Congressman heading Russia inquiry avoids angry protesters

FRESNO, Calif. (AP) -- A California congressman under fire for his handling of an investigation into Russian meddling of the 2016 presidential election avoided a crowd of angry protesters in a Friday visit to his home state.

Republican Rep. Devin Nunes, chairman of the House Intelligence Committee, was ushered in and out of an event in Fresno, where he spoke at a private gathering of the Ag Lenders Society. Organizers declined to allow reporters inside.

Attendees said Nunes faced a supportive crowd inside, while outside on a busy street, roughly 300 protesters shouted, some waving signs linking Nunes to President Donald Trump and Russia.

"Congressman Nunes, we need a guard dog not a lap dog," one sign read, next to a protester holding another: "Get out of bed with Trump." A man shouted through a megaphone: "Come out and play, Nunes, you coward."

Nunes is facing criticism for going to Trump after a secret intelligence briefing before reporting his findings to his committee. Nunes, who was a member of the presidential transition team, has resisted calls to step aside from his committee's investigation into contacts between Trump campaign officials and Russians.

Nunes, however, shows no signs of giving up his leadership role.

"At the end of the day, this is a tough job, and there's tough work that has be done," Nunes told CBS47-TV  in Fresno in a Friday interview. "I think there's nobody better than me right now to be doing it."

He also said that he answers to nobody but voters, and the issue he briefed Trump on had nothing to do with Russia.

Not everybody is convinced.

"We need people to investigate who actually have an interest in an independent investigation," said protester Annaliese Herms, a 23-year-old office worker from Fresno. She called Russian interference a "breach of the democratic process" and called Nunes' integrity into question.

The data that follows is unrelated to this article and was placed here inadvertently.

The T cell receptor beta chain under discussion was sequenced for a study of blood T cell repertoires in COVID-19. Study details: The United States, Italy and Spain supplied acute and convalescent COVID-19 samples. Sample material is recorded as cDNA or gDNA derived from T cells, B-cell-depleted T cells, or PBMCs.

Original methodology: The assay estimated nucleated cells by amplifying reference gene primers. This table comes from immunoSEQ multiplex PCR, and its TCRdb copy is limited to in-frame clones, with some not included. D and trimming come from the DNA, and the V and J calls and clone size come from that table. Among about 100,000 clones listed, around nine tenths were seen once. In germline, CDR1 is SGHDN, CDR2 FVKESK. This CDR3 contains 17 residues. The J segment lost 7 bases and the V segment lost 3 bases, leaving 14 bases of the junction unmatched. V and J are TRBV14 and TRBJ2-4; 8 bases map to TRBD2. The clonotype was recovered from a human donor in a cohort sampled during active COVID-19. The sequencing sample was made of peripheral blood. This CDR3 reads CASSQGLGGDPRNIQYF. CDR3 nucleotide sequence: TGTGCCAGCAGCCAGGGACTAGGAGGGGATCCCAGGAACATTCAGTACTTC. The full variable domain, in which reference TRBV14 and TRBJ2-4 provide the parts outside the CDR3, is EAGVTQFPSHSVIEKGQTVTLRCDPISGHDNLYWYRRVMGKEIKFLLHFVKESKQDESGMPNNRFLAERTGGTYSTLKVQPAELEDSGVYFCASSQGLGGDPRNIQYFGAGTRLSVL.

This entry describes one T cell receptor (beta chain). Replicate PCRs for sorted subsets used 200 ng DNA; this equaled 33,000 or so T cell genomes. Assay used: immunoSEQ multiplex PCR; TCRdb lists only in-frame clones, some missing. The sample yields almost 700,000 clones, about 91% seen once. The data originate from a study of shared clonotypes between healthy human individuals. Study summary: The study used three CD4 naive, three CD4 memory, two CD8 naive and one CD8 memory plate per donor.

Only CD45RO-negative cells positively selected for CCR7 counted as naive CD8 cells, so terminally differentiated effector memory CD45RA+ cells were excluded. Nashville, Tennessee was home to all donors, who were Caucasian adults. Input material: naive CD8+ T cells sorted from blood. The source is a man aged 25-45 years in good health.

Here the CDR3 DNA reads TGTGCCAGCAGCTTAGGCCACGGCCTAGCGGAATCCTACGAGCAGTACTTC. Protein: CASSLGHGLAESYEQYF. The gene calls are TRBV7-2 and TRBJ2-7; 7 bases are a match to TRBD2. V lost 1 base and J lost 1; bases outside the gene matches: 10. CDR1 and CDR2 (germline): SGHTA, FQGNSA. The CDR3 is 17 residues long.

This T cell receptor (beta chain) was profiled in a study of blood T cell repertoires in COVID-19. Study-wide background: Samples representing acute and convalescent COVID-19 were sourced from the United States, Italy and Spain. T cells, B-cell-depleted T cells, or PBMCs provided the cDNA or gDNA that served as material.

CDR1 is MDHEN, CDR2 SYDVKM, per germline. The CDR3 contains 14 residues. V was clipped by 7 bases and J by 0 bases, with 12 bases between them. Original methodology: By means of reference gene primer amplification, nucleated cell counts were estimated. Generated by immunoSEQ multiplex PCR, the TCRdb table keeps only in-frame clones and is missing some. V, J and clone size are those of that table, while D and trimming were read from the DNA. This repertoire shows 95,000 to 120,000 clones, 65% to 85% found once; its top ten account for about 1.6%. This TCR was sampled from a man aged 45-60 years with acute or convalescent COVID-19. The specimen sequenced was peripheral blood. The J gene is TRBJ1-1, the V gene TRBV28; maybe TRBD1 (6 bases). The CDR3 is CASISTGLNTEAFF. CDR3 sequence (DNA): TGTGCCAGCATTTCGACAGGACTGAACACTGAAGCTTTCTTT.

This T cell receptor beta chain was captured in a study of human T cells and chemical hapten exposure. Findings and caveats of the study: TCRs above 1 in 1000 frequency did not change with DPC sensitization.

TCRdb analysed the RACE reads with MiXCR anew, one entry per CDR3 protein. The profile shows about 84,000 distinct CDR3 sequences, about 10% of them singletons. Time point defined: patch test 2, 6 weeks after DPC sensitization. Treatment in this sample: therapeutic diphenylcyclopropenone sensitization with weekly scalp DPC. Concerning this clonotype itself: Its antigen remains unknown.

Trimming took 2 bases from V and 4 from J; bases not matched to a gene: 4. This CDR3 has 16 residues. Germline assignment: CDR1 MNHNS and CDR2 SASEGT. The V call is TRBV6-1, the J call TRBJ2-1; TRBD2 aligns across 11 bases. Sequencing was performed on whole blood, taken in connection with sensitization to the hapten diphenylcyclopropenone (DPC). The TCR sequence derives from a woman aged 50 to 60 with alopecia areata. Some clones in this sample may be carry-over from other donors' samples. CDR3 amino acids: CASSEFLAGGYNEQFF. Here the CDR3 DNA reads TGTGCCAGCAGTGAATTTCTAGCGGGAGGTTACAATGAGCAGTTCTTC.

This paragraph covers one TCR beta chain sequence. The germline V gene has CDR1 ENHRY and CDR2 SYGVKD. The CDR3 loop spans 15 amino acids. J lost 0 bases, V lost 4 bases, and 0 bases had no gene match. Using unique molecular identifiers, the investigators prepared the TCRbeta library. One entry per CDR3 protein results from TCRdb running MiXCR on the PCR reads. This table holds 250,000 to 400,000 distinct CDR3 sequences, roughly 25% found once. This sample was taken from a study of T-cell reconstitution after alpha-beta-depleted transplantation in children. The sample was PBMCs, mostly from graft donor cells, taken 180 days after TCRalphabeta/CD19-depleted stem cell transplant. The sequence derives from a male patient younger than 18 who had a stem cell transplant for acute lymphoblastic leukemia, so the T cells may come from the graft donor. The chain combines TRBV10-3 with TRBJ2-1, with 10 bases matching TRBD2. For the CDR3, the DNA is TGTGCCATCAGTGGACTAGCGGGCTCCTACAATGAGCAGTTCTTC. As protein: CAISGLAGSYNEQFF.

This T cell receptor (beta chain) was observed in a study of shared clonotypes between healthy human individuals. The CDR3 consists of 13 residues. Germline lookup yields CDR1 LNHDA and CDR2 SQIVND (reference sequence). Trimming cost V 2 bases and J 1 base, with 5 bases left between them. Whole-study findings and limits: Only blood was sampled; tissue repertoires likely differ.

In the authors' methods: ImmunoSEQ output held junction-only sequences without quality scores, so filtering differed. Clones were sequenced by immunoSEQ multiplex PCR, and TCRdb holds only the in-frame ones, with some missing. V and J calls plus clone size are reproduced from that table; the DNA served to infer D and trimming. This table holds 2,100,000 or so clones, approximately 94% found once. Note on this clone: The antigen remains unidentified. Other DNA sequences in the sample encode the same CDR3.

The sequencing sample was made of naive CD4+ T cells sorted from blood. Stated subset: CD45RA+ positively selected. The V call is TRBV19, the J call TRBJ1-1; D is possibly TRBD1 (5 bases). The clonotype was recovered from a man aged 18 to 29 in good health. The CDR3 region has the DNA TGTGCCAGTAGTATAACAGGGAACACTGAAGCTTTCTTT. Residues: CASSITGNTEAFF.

Guests leaving the event said the Russia investigation came up at least once during Nunes' talk, which focused mostly on water, a key issue in the farming region in California, the nation's leading agricultural state.

Leaving the luncheon, Joseph Butterweck said after listening to Nunes and following news accounts, he believes the congressman and Trump did nothing wrong.

"It probably wasn't there," said Butterweck, a veterinarian. "My assessment was that there weren't any ties between the (Trump) campaign and the Russians."

Back in Nunes' district, some people in downtown Clovis were supporting the congressman.

Melinda Winston, a 62-year-old retiree, said she was disappointed Nunes first went to the president with intelligence he learned in a secret meeting before sharing it with members of the committee he chairs.

"It seems like he did not handle that very professionally," said Winston, a Democrat. "It's too bad to hear his name on national TV."

Winston voted for Nunes and praised him because his office helped her with the state tax board.

Melvin Mason didn't fault Nunes for his actions in a job with tremendous pressure.

"I think the guy is just doing his job the best he can," said Mason, a 71-year-old Democrat and retired truck driver. "If I was him, I might have done the same thing."

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